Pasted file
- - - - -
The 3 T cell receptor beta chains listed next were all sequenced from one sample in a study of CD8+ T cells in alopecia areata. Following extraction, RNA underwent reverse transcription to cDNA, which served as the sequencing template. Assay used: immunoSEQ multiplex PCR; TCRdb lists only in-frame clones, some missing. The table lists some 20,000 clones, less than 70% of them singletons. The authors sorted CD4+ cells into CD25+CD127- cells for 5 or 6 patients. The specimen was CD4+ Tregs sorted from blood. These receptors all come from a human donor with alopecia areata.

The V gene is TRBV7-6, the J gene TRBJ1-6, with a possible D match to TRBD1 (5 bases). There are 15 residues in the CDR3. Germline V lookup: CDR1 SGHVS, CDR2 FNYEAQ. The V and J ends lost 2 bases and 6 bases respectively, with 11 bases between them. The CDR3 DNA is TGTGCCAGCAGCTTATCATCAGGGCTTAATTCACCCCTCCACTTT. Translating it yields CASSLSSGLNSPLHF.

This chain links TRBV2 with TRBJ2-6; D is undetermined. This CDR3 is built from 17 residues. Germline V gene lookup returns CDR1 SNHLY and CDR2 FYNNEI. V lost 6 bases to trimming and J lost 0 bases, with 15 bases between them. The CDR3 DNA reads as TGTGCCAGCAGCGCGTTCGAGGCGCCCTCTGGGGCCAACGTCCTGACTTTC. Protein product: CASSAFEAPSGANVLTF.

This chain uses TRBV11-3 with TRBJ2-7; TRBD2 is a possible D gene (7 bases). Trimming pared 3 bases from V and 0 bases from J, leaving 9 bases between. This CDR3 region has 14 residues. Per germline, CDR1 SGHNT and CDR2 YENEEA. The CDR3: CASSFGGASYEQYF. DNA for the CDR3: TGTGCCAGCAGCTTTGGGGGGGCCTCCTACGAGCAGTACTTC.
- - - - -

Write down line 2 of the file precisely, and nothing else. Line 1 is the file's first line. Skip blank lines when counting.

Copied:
The V gene is TRBV7-6, the J gene TRBJ1-6, with a possible D match to TRBD1 (5 bases). There are 15 residues in the CDR3. Germline V lookup: CDR1 SGHVS, CDR2 FNYEAQ. The V and J ends lost 2 bases and 6 bases respectively, with 11 bases between them. The CDR3 DNA is TGTGCCAGCAGCTTATCATCAGGGCTTAATTCACCCCTCCACTTT. Translating it yields CASSLSSGLNSPLHF.